3 Simple Ways to Prevent Coronavirus From Spoiling Your Retirement

Tracking your retirement portfolio can be an overwhelming task, but trying to keep up during a volatile market can be extremely difficult and downright stressful.

One of the greatest investors of all time, Warren Buffet said after a major sell off in 2018 to  “keep a level head”.  This seems easy to do until the market drops like a hammer, a staggering twenty five percent over the last several weeks.   Mr. Buffet has billions of dollars more than we do, but he understands the investing arena better the anyone.  Even at 88 years old, Mr Buffett does not believe a market sell-off should be feared, but it should be perceived as an opportunity.  While working around many older adults and retirees, we understand quite well how hard it can be when you see 25 percent of your retirement evaporate in less than a month. Regardless of the situation, most analysts recommend staying cool and not doing anything irrational when the market hits the skids.

If you are thinking about your next steps, these tips may help give you comfort during a volatile market for those in or nearing retirement.  

Take Time to Evaluate your Retirement Plans - During this time it makes sense to reevaluate your goals and determine your needs and risk factors.  Most investment advisers recommend staying calm and hanging onto your portfolio. Like most successful people, they have goals and investing and preserving your retirement require the same strategies.  You will be ahead of the game if you establish crystal clear plans for a bull market, a bear market and even a wild market like we are experiencing now. By establishing a date for retirement, you can allocate your portfolio accordingly.  If you have 10, 20 or 30 years until retirement, you can afford to be aggressive.  On the other hand, if you have 5 or less years until retirement, you may consider allocating your investments more conservatively in income producing investments.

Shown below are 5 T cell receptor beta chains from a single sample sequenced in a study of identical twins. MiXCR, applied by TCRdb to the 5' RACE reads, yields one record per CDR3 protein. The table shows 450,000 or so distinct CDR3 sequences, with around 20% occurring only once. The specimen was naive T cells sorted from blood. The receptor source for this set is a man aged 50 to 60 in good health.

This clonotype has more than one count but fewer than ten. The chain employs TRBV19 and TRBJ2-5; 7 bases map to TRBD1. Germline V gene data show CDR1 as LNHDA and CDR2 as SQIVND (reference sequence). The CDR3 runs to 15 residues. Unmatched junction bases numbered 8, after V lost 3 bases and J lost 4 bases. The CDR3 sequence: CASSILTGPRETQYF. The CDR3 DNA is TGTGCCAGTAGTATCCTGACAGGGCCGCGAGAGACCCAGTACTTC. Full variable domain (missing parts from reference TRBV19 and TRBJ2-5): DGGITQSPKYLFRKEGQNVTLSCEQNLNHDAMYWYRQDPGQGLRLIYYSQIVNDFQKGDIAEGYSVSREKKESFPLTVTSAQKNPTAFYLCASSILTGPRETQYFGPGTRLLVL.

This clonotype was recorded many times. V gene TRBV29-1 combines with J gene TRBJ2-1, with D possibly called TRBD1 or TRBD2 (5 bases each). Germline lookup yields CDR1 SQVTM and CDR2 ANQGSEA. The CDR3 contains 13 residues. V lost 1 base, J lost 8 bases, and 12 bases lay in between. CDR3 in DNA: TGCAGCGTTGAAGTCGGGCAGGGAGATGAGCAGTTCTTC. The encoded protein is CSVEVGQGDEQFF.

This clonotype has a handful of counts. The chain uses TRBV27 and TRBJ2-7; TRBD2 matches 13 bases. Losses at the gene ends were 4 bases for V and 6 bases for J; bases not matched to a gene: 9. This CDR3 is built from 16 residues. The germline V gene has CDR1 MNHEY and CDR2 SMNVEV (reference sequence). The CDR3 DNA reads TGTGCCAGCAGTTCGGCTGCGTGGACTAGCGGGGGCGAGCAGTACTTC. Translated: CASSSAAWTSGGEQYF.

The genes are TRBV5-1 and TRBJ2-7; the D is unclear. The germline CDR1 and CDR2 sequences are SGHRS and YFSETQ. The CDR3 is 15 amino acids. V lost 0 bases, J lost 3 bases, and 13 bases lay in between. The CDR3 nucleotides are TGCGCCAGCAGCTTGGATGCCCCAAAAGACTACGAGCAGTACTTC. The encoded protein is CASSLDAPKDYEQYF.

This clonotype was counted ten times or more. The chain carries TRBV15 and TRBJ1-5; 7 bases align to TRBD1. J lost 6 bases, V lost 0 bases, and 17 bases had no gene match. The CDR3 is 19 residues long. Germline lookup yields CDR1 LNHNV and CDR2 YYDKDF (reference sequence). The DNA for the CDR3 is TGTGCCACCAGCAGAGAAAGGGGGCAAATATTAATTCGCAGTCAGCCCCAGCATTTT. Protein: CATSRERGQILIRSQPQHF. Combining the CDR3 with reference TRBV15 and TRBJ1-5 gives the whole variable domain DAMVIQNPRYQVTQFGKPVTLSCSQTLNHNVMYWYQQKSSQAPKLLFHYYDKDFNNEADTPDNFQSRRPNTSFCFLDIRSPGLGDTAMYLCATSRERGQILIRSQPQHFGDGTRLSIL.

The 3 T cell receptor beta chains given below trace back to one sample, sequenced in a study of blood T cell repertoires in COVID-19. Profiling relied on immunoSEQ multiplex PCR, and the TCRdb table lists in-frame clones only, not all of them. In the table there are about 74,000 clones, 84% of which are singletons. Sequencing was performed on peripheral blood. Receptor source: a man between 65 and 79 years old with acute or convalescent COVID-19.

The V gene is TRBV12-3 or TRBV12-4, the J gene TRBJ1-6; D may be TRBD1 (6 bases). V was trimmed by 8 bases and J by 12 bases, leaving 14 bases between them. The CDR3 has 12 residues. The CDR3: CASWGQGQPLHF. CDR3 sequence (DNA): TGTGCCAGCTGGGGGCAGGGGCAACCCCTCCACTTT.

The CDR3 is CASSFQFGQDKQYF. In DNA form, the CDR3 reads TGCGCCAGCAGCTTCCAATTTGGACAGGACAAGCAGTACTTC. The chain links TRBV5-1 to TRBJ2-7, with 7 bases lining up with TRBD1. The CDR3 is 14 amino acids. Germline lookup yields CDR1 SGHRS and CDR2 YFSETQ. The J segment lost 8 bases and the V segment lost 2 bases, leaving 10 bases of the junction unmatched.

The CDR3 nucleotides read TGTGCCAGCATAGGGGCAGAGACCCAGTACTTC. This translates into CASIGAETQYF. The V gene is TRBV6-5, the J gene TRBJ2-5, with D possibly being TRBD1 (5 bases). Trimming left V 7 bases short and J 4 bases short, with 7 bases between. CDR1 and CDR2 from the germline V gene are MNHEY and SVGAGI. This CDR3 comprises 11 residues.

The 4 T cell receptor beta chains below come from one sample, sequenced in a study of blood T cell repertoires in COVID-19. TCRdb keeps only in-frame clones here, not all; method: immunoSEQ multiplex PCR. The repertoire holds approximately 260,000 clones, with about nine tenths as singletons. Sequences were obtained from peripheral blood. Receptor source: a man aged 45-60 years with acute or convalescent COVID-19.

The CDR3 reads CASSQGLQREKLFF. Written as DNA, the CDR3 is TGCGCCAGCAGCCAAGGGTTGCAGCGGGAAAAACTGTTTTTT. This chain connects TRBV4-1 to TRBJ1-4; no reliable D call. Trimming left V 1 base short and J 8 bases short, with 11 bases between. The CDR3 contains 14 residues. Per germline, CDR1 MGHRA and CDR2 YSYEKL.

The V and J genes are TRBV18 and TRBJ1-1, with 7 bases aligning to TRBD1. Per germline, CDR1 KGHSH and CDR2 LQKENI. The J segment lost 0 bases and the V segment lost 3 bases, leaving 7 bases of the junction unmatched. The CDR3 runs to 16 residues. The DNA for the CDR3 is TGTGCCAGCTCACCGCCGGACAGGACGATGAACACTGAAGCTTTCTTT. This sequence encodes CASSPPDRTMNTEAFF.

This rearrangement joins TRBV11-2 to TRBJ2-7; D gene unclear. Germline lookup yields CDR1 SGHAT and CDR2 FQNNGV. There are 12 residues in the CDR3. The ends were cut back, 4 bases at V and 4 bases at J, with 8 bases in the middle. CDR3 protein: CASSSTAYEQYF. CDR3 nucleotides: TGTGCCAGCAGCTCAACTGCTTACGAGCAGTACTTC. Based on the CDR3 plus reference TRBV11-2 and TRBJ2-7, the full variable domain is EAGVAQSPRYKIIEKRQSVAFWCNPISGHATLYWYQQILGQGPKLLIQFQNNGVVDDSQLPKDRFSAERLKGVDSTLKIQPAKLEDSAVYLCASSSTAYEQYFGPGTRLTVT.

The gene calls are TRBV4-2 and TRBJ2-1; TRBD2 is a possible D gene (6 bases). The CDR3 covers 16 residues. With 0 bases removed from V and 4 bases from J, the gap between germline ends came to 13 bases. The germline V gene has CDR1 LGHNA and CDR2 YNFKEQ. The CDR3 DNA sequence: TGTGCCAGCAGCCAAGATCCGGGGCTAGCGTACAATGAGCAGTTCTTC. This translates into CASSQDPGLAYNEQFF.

Short and Long Term Needs - It is a good idea to have enough cash on hand to last 12-36 months in case of a crisis. It will determine your risk factor, but 12, 24 or 36 months is the least amount of cash you should set aside, as a way to give you comfort during uncertain times.  By having your allotment of cash set aside, it will prevent you from hitting the panic button too quickly.  I was on a conference call today and heard a lady who was in tears because she panicked and sold all of her investments. If you are in retirement or are within a few years of retiring, this market may cause undue stress, however having cash set aside will prevent irrational behavior.  Setting aside short term investments makes life so much easier to sleep at night.  Even at retirement age, chances are  good that you will live another 25 plus years, so keeping funds invested long term will allow for needed growth in your portfolio.  Additionally, the recently passed SECURE ACT that we wrote about in January provides new tools to help with seniors retirement savings.  By removing the IRA age limitation, older adults can continue contributing beyond the age of 70 ½.  With medicine and heath care continuing to improve and our older Americans taking better care of themselves, having a healthy balance of stocks and bonds will allow their portfolio to continue to grow.

Stay the Course - Nobody has a crystal ball, but most investment advisers think it is prudent to stay calm in volatile markets, but that can be easier said than done.  Warren Buffet and others believe it is wise to hang in there during bumpy markets for the long term and possibly add to your holdings during this time.  Mr. Buffet doesn't believe you should worry as much about the short term sell-offs and swings. If you decide to pull out of the market, chances are pretty good you may miss out on the rally.  


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